"Will you go and fetch your dad for me?" he asked the boy. "I think he might need to take an ambulance out to a drunk in a drain."

"What?" questioned the lad, screwing up his face as he tried to hear above the din. "A what?"

"Drunk in a drain!"


"A drunk in a drain! You deaf, lad?"

The boy sauntered off to find his father, shaking his head and wondering what on earth the doorman had said.

Outside, Daisy and Bill shivered in the cold, wet doorway . After a few minutes, Quentin opened the door. After listening to Daisy and Bill's account of the accident and carefully making a written note of Tom's predicament he told them to run around to the yard where the ambulances were kept and wait for him to join them.

After a few minutes he re-appeared with a bag and his eldest son, who took a final drag on a cigarette and threw it into the gutter, where it was carried away by the rivulet of water rushing towards a grating.

The four of them clambered into the front of an ambulance, the smell of their wet clothes intensifying in the small space and the driving rain hammering loudly on the roof of the cab. Daisy was squashed against the passenger door and Bill held her tightly to him, scared she would fall out if the door burst open as the vehicle negotiated a corner. Quentin drove carefully, but as quickly as he could, the windscreen wipers squeaking rhythmically.


I can't believe I've just put a bit of my book on the world-wide web, for all and sundry to pick to bits! Hopefully, not many people will read it, and equally hopefully, if they do, they will all be "wannabes" and not smug alreadydoneits". Note to Jane: I do not class you as a smug alreadydoneit because you are a nice, kind lady.

Feedback appreciated.

Here is a serious thought for today.

On Remembrance Sunday

I forgot to buy a poppy. I feel really, really bad because I forgot to buy a poppy. I went to Tesco's yesterday and hoped there would be a poppyman (or poppylady) outside, but there wasn't. I wondered how far one should go to buy a poppy? Does driving around, searching for a poppyman, contribute to global warming or is it a necessary journey?

I felt ten times worse when my grandson asked me where my poppy was, as he proudly displayed his – and he's not three yet!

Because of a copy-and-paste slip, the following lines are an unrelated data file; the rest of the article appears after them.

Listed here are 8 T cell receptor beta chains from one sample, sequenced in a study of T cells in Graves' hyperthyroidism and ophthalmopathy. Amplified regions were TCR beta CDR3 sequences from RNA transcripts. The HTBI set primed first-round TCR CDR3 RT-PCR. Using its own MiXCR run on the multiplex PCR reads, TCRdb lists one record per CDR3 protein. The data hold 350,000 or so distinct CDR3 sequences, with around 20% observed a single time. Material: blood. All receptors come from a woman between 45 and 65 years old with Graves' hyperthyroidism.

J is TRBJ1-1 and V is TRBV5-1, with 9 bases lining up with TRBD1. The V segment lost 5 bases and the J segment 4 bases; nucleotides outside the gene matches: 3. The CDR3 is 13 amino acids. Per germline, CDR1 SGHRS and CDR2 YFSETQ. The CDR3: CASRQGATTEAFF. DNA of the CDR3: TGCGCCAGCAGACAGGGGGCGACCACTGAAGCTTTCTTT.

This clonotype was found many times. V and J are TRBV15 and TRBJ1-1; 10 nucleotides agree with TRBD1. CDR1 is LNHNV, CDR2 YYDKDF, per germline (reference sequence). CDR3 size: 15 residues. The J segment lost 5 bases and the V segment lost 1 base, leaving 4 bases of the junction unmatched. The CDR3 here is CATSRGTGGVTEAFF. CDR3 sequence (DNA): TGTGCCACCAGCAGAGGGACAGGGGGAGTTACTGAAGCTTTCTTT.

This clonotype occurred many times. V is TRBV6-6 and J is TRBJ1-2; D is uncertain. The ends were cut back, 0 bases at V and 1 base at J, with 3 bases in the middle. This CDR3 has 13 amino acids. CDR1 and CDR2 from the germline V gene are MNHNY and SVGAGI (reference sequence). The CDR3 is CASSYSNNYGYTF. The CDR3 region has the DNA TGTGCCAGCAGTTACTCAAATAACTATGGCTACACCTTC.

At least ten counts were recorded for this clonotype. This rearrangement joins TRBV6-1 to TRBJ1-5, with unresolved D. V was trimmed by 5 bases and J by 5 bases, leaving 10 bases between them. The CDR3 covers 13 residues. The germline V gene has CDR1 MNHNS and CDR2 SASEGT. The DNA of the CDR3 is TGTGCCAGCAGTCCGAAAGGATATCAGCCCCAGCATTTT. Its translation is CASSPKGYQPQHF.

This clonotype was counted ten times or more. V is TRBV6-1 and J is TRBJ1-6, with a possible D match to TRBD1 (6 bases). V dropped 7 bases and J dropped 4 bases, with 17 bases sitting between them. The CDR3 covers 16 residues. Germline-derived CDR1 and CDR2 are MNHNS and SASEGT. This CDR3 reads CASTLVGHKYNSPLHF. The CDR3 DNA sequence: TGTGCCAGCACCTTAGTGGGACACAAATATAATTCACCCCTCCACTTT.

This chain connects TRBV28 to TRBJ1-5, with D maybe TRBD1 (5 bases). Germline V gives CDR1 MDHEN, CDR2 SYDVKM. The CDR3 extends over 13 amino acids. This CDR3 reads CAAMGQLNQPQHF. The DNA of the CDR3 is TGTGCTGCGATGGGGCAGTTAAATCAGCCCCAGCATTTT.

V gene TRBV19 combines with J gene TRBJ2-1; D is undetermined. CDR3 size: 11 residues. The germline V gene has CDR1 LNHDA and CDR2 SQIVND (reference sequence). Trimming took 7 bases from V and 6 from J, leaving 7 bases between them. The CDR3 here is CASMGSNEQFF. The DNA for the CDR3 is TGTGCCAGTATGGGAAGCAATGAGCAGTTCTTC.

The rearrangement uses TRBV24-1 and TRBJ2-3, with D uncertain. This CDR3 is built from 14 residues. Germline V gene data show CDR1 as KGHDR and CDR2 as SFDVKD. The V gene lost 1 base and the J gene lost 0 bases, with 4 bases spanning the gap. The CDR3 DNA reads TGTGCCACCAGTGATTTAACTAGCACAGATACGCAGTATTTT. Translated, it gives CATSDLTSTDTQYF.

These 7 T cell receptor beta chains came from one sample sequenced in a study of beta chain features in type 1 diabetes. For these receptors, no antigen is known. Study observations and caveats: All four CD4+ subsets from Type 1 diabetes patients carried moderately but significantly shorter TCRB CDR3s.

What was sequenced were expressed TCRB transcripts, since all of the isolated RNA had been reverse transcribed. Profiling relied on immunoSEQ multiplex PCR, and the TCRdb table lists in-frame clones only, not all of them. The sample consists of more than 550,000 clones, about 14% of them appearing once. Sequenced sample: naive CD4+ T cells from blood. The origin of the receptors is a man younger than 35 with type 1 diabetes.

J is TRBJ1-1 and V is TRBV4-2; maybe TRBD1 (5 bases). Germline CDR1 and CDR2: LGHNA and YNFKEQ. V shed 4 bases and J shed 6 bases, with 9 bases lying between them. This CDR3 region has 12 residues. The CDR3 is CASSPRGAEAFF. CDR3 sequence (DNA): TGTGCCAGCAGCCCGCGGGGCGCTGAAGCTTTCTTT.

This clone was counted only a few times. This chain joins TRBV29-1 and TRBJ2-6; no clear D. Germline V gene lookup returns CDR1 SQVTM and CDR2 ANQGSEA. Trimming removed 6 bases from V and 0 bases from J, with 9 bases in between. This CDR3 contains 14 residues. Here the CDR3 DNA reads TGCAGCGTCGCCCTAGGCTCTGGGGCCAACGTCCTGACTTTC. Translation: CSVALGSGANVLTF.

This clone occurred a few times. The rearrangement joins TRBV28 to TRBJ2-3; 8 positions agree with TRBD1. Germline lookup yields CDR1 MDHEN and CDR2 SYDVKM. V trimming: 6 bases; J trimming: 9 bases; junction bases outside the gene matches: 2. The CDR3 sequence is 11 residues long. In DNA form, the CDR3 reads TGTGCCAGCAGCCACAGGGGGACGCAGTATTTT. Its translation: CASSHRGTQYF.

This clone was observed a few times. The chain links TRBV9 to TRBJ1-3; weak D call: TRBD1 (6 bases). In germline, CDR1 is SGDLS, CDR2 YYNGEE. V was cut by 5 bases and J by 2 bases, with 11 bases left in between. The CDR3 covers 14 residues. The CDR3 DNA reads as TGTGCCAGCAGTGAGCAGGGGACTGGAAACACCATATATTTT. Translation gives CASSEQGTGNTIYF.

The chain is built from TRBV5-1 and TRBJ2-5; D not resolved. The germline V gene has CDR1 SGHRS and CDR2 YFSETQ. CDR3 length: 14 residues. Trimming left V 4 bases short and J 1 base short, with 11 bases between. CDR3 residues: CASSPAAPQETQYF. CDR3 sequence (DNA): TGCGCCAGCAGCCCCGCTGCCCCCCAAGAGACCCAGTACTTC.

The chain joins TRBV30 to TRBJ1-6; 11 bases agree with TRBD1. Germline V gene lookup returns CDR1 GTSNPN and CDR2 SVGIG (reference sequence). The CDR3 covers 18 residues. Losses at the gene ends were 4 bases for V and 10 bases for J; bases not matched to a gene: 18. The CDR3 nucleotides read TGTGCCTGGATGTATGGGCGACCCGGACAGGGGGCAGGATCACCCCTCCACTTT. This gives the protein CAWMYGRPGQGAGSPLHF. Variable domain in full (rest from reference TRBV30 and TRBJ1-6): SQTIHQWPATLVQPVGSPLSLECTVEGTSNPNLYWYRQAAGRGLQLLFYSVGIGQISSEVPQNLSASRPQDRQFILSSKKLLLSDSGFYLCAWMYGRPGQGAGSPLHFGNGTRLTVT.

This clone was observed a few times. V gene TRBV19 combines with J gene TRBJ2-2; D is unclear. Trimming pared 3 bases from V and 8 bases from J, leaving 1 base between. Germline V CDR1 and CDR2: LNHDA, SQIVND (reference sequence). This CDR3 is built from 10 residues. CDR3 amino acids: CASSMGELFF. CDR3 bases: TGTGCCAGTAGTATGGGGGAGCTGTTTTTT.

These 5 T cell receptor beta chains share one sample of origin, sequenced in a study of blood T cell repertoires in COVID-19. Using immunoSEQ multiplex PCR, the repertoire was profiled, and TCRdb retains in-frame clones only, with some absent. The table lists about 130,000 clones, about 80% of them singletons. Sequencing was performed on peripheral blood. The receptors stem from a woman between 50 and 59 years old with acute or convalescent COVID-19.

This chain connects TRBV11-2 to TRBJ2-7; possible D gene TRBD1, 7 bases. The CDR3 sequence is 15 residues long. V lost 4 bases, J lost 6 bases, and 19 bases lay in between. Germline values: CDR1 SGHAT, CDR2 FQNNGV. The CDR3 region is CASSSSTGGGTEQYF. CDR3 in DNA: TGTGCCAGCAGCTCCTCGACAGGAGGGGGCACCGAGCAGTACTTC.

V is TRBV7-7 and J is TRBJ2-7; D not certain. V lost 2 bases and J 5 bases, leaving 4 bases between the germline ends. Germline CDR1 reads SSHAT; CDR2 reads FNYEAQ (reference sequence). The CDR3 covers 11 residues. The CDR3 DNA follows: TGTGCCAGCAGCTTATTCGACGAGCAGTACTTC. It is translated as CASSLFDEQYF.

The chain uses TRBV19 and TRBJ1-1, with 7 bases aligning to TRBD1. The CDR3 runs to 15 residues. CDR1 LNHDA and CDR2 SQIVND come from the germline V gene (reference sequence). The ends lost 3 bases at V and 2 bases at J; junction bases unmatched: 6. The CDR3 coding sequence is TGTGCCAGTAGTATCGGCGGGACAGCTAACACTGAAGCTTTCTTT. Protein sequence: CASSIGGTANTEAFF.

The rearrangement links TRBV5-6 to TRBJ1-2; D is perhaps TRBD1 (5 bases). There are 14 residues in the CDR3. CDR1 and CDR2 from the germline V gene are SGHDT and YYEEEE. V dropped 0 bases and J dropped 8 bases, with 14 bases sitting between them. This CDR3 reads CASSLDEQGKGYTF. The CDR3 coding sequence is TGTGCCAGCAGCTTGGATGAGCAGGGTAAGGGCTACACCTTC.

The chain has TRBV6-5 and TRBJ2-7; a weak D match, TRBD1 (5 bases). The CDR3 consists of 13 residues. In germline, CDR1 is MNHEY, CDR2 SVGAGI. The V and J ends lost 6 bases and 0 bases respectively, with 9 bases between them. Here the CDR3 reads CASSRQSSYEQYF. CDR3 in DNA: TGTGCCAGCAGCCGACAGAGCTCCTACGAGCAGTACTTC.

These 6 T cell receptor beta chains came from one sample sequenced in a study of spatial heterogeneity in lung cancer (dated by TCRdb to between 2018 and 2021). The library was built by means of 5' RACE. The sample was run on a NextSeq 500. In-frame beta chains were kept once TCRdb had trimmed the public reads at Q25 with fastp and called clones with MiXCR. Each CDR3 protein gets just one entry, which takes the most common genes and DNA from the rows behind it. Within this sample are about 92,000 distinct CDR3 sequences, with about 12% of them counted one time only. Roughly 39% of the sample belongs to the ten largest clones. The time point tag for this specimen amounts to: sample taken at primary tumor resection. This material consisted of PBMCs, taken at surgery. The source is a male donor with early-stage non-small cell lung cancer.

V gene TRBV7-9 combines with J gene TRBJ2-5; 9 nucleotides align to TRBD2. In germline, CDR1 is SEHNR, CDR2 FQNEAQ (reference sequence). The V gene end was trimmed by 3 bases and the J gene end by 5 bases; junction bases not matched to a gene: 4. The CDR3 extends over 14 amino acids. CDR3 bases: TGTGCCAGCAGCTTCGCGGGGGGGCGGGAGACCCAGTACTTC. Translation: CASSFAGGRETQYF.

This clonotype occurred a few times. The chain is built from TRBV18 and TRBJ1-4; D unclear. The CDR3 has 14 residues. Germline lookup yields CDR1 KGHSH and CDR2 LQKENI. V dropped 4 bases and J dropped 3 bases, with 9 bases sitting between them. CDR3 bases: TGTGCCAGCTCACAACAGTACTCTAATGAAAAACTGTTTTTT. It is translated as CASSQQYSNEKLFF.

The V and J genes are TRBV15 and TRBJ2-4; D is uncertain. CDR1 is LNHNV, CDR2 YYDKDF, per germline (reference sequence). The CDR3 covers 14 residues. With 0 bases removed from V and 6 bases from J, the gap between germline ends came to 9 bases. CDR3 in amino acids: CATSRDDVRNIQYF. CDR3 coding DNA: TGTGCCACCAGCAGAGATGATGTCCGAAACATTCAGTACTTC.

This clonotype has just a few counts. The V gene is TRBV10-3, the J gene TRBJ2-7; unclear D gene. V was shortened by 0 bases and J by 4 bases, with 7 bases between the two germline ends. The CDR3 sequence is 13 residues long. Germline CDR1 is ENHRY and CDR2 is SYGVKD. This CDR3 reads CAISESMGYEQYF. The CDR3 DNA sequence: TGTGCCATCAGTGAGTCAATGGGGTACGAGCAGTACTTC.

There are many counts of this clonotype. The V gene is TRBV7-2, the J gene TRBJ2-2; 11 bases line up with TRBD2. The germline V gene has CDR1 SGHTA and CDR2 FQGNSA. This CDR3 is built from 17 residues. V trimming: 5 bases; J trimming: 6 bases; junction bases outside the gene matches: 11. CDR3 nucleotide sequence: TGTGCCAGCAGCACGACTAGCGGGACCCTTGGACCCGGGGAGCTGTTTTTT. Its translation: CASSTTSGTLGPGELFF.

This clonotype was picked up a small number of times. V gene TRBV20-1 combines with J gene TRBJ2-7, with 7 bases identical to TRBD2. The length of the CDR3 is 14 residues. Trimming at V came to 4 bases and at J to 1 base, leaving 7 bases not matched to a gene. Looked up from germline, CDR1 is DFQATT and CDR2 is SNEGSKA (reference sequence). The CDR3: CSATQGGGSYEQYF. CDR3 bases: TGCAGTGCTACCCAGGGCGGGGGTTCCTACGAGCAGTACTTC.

Oh – the shame ….

And here is a not-so-serious thought for today.

On being fifty-something and meeting virtual-friends-I-have-never-met-before on 30th January next year

I hate the feel of make-up on my face and tend to avoid looking in mirrors instead of plastering it on. Should I start wearing make-up every day and break a lifetime's habit so that I can practise - ready for the big meet-up? Will people think I am trying to fill the cracks if I start now? Or worse – will I look like a clown. Help – I don't know how to put make-up on!


Lane said...

Hi Annieye and welcome to blogland:-)

Great first post! Well done on finishing your novel and love the dialogue in your extract.

Ironing? I'm not entirely sure what that is:-)

And as for make-up - maybe start with 'less is more' unless of course you want to go down the Barbara Cartland route:-) I hear she published quite alot of books so it worked for her:-)

Anonymous said...

Hi Annie,

Before I became unemployed in February, I was a techie, so if you ever need advice on computer related things, feel free to ask. Even if I don't know the answer I have several techie friends who can help.

Not that you'll need any, judging from this blog. Don't be afraid to put your stuff on-line. I overcame that fear a while back, though I was quite nervous at first. It's been useful to have feedback and you can only get that if you 'release' the work. FionaMac sent me some very useful tips and comments on 'Fugue In D Minus', my longest released piece so far. I've sent you some feedback by e-mail, rather than posting it here, in case you want to keep it private.

I'm looking forward to the meet-up in January. It will be good to meet the faces behind the names. On that subject, I do not believe you need to wear any make-up, though I generally think that's true for most women. I guess I just prefer the natural look.

Oh and nobody is too old for facebook.

Fiona said...

Don't be nervous about putting your work up Annie, not only will it help you but it helps others as well. I don't mean that people will copy your work but you can sometimes see how a writer has coped with a plotting or pacing situation and a little light bulb goes off.

Anonymous said...

Btw, you are never too old for facebook! its all just a game really on there...you know people pretending to be something they are not. Your work is really good! I can see I have a long way to go! Id love to go on one of those writing weekends....fat chance of that happening!X